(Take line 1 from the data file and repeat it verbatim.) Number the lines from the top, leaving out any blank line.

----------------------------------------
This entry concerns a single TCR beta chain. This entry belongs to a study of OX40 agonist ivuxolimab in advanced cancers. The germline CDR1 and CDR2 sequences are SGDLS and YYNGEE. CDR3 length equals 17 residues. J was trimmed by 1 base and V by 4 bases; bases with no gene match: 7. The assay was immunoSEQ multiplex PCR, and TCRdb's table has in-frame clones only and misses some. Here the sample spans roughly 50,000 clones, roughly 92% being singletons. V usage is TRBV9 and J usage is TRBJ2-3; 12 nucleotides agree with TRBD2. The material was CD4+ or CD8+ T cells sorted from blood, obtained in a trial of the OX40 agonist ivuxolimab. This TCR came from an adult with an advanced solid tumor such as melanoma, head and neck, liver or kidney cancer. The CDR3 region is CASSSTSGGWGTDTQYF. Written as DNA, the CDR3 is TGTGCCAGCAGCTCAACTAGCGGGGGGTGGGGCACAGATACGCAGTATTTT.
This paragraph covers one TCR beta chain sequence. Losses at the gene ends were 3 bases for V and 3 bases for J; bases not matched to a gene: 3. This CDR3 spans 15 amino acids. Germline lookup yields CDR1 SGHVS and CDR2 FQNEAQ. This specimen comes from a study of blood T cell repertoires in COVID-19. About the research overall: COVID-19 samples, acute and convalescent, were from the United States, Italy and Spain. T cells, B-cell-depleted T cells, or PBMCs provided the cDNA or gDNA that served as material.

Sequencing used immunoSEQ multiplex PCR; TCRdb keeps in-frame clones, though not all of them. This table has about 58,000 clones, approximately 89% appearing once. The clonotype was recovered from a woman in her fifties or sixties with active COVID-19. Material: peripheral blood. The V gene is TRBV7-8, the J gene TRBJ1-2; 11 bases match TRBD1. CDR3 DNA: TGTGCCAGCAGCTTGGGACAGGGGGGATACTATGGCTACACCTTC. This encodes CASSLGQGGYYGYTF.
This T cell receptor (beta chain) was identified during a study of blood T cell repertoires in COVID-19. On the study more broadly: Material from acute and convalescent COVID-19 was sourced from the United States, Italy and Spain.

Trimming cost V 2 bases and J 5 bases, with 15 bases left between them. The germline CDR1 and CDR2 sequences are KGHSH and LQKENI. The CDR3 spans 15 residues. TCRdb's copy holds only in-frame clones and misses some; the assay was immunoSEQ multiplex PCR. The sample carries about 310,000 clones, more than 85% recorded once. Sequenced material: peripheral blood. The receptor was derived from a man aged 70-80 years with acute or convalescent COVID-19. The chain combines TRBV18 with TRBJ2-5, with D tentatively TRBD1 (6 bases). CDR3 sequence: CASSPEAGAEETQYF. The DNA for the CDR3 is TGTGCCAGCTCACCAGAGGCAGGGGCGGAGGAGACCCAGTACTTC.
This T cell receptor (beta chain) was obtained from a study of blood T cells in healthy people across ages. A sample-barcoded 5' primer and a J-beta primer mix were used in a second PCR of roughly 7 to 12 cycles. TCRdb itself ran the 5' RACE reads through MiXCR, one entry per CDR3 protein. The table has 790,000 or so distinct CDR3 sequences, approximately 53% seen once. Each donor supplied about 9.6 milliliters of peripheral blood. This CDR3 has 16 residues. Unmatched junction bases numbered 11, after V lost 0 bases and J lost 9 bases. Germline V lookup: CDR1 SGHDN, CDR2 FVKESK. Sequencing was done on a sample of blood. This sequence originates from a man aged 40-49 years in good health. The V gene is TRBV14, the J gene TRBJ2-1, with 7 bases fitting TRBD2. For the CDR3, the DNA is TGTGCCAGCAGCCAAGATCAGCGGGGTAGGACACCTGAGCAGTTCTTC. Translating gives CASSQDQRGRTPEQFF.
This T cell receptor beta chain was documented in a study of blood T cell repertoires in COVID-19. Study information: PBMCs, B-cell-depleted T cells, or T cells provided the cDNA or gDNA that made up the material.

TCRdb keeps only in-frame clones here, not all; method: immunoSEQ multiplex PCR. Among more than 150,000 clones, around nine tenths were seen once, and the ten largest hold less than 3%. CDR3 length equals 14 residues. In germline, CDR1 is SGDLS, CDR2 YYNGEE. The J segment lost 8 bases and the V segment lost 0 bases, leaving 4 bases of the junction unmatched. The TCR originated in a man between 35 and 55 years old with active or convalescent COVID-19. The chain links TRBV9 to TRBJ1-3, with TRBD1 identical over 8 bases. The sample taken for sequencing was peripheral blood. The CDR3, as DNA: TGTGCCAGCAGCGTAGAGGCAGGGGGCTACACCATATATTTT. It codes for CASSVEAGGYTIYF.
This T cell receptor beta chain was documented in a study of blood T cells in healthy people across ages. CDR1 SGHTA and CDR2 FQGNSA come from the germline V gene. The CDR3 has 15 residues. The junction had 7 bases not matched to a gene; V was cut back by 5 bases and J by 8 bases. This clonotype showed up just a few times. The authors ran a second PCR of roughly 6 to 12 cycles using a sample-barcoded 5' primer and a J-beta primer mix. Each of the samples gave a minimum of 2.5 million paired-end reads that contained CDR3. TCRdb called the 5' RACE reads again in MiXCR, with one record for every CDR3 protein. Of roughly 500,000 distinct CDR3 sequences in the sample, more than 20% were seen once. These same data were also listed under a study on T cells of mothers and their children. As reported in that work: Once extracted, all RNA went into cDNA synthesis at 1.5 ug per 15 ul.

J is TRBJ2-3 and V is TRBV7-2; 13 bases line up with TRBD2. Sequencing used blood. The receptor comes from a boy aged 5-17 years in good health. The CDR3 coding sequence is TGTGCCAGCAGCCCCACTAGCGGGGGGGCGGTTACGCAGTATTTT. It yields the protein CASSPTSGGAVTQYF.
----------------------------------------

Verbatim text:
This entry concerns a single TCR beta chain. This entry belongs to a study of OX40 agonist ivuxolimab in advanced cancers. The germline CDR1 and CDR2 sequences are SGDLS and YYNGEE. CDR3 length equals 17 residues. J was trimmed by 1 base and V by 4 bases; bases with no gene match: 7. The assay was immunoSEQ multiplex PCR, and TCRdb's table has in-frame clones only and misses some. Here the sample spans roughly 50,000 clones, roughly 92% being singletons. V usage is TRBV9 and J usage is TRBJ2-3; 12 nucleotides agree with TRBD2. The material was CD4+ or CD8+ T cells sorted from blood, obtained in a trial of the OX40 agonist ivuxolimab. This TCR came from an adult with an advanced solid tumor such as melanoma, head and neck, liver or kidney cancer. The CDR3 region is CASSSTSGGWGTDTQYF. Written as DNA, the CDR3 is TGTGCCAGCAGCTCAACTAGCGGGGGGTGGGGCACAGATACGCAGTATTTT.